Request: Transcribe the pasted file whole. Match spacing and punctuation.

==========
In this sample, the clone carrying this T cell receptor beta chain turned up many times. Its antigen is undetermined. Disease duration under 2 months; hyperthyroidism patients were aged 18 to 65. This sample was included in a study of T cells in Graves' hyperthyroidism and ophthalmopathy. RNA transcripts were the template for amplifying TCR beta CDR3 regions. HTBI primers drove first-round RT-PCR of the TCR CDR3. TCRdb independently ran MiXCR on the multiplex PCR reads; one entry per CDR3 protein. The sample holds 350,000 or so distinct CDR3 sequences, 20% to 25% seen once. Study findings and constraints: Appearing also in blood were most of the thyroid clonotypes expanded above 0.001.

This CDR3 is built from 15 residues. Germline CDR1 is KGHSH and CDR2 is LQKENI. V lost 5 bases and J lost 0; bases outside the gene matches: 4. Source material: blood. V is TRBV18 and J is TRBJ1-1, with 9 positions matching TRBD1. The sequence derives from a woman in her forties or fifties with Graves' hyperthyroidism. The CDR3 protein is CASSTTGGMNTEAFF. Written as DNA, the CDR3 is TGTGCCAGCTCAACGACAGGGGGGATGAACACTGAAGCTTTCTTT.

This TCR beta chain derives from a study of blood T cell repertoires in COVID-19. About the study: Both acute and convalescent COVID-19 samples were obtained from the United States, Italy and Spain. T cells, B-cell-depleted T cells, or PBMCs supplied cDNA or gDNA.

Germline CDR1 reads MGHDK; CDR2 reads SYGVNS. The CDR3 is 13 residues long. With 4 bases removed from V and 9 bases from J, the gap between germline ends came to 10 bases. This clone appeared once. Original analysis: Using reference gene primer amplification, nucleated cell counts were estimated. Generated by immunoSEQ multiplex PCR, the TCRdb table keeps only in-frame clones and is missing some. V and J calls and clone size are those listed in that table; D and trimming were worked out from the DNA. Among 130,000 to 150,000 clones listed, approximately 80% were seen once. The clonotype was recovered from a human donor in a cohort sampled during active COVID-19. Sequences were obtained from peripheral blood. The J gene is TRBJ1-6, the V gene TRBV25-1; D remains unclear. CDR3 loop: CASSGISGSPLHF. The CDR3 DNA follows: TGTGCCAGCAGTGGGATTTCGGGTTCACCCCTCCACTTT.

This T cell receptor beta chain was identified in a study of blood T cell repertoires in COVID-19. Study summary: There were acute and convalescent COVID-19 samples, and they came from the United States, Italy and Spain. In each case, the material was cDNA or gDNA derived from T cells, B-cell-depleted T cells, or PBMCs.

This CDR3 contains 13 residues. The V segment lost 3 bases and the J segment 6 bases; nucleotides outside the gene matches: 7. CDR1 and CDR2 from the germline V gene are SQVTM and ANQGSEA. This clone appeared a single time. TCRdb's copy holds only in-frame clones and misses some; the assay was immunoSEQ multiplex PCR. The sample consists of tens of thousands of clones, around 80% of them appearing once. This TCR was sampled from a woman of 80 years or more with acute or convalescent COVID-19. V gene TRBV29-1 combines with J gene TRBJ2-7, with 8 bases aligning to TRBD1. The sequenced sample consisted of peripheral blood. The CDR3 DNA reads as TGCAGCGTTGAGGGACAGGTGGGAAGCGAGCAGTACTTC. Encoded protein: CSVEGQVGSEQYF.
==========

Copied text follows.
In this sample, the clone carrying this T cell receptor beta chain turned up many times. Its antigen is undetermined. Disease duration under 2 months; hyperthyroidism patients were aged 18 to 65. This sample was included in a study of T cells in Graves' hyperthyroidism and ophthalmopathy. RNA transcripts were the template for amplifying TCR beta CDR3 regions. HTBI primers drove first-round RT-PCR of the TCR CDR3. TCRdb independently ran MiXCR on the multiplex PCR reads; one entry per CDR3 protein. The sample holds 350,000 or so distinct CDR3 sequences, 20% to 25% seen once. Study findings and constraints: Appearing also in blood were most of the thyroid clonotypes expanded above 0.001.

This CDR3 is built from 15 residues. Germline CDR1 is KGHSH and CDR2 is LQKENI. V lost 5 bases and J lost 0; bases outside the gene matches: 4. Source material: blood. V is TRBV18 and J is TRBJ1-1, with 9 positions matching TRBD1. The sequence derives from a woman in her forties or fifties with Graves' hyperthyroidism. The CDR3 protein is CASSTTGGMNTEAFF. Written as DNA, the CDR3 is TGTGCCAGCTCAACGACAGGGGGGATGAACACTGAAGCTTTCTTT.

This TCR beta chain derives from a study of blood T cell repertoires in COVID-19. About the study: Both acute and convalescent COVID-19 samples were obtained from the United States, Italy and Spain. T cells, B-cell-depleted T cells, or PBMCs supplied cDNA or gDNA.

Germline CDR1 reads MGHDK; CDR2 reads SYGVNS. The CDR3 is 13 residues long. With 4 bases removed from V and 9 bases from J, the gap between germline ends came to 10 bases. This clone appeared once. Original analysis: Using reference gene primer amplification, nucleated cell counts were estimated. Generated by immunoSEQ multiplex PCR, the TCRdb table keeps only in-frame clones and is missing some. V and J calls and clone size are those listed in that table; D and trimming were worked out from the DNA. Among 130,000 to 150,000 clones listed, approximately 80% were seen once. The clonotype was recovered from a human donor in a cohort sampled during active COVID-19. Sequences were obtained from peripheral blood. The J gene is TRBJ1-6, the V gene TRBV25-1; D remains unclear. CDR3 loop: CASSGISGSPLHF. The CDR3 DNA follows: TGTGCCAGCAGTGGGATTTCGGGTTCACCCCTCCACTTT.

This T cell receptor beta chain was identified in a study of blood T cell repertoires in COVID-19. Study summary: There were acute and convalescent COVID-19 samples, and they came from the United States, Italy and Spain. In each case, the material was cDNA or gDNA derived from T cells, B-cell-depleted T cells, or PBMCs.

This CDR3 contains 13 residues. The V segment lost 3 bases and the J segment 6 bases; nucleotides outside the gene matches: 7. CDR1 and CDR2 from the germline V gene are SQVTM and ANQGSEA. This clone appeared a single time. TCRdb's copy holds only in-frame clones and misses some; the assay was immunoSEQ multiplex PCR. The sample consists of tens of thousands of clones, around 80% of them appearing once. This TCR was sampled from a woman of 80 years or more with acute or convalescent COVID-19. V gene TRBV29-1 combines with J gene TRBJ2-7, with 8 bases aligning to TRBD1. The sequenced sample consisted of peripheral blood. The CDR3 DNA reads as TGCAGCGTTGAGGGACAGGTGGGAAGCGAGCAGTACTTC. Encoded protein: CSVEGQVGSEQYF.